9/27/2017 - 2:47 PM

Lazy builder

//When should I use a lazy builder?

//Content that would have a high cardinality if cached. For example, a block that displays the user's name. It can be cached, but because it varies by user, it's also likely to result in cached objects with a low hit rate
//Content that cannot be cached or has a very high invalidation rate. For example, displaying the current date/time, or statistics that need to be as up-to-date as possible at all times
//Content that requires a lengthy and potentially slow assembly process. For example, a block displaying content from a third-party API where requesting content from the API incurs overhead

$build['lazy'] = [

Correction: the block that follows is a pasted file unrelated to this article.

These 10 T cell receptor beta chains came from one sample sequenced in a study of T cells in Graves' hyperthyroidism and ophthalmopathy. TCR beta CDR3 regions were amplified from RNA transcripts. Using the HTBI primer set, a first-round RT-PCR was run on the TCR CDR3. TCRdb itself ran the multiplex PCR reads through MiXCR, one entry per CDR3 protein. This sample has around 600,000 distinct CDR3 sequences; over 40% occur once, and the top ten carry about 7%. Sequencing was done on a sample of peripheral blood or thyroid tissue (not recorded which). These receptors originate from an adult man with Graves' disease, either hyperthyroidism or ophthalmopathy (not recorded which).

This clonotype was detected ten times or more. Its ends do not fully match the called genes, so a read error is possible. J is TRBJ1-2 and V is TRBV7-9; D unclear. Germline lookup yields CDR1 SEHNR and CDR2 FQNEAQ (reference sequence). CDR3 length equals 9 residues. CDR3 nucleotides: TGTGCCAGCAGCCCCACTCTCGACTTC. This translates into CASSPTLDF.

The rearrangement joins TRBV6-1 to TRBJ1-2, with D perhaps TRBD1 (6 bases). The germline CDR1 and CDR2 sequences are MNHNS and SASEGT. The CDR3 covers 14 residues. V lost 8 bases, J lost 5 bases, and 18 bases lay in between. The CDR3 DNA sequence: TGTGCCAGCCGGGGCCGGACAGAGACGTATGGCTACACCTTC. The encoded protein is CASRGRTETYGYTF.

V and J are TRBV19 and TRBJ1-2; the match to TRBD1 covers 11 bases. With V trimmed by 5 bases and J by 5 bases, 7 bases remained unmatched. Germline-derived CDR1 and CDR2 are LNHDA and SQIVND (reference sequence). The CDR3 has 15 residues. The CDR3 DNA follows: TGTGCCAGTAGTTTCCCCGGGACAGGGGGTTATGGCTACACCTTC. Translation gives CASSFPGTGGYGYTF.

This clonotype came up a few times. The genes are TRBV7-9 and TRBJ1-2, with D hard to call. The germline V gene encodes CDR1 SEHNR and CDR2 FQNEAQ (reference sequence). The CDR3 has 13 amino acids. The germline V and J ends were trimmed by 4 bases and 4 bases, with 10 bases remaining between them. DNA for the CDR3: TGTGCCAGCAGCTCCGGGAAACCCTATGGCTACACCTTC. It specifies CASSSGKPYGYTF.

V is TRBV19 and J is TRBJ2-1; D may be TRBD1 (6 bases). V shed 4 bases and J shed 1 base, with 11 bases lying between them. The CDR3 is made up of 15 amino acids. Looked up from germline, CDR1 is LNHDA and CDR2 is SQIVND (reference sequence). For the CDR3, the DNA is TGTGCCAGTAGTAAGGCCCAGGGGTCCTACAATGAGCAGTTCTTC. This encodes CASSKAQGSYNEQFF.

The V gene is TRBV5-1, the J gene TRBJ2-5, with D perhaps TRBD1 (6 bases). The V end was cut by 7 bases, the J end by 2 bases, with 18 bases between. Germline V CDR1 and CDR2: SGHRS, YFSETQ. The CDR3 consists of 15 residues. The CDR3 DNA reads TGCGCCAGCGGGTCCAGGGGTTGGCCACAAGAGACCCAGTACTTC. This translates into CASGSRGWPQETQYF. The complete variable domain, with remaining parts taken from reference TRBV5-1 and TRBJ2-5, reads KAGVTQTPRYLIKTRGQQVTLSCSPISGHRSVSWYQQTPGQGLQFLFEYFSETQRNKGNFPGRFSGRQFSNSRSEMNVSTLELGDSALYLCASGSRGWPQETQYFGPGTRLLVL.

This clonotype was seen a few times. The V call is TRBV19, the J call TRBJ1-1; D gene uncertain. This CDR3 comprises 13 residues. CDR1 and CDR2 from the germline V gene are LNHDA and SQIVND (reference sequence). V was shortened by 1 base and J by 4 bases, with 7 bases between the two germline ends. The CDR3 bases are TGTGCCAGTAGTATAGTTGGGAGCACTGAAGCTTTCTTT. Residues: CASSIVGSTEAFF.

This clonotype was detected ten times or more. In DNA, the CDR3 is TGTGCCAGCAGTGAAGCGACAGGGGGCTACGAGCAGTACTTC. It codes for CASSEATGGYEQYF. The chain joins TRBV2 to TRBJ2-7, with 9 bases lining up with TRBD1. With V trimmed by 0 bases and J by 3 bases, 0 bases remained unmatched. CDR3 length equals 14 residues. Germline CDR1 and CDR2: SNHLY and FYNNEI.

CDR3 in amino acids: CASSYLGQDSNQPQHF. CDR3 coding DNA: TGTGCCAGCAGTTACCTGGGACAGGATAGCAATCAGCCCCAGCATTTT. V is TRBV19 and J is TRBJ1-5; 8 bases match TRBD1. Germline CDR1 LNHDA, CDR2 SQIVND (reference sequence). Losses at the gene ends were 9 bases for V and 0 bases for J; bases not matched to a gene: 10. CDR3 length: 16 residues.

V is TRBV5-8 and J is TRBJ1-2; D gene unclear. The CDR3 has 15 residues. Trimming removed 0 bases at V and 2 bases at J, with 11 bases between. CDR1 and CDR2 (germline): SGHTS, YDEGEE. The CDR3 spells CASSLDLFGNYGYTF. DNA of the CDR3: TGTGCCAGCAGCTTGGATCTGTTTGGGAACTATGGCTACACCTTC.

'#lazy_builder' => [
    // Function or method to call.
    $this::class . '::lazyDateFormat',

// Callback formats

//Call a defined function
$build['item']['#lazy_builder'] = ['render_example_lazy_buider', ['argument1', 'argument2']];

//Call the build() method on $this class:
$build['item']['#lazy_builder'] = [static::class . '::build', ['argument1', 'argument2']];

//Call the build() method on any class
use Drupal\render_example\LazyBuilder;
$build['item']['#lazy_builder'] = [LazyBuilder::class . '::build', ['argument1', 'argument2']];

//Call a service. Use this whenever you need to inject additional dependencies into the class performing the lazy building operation. You'll need to first declare a new service, and then reference the service by its name.
$build['item']['#lazy_builder'] = ['', ['argument1', 'argument2']];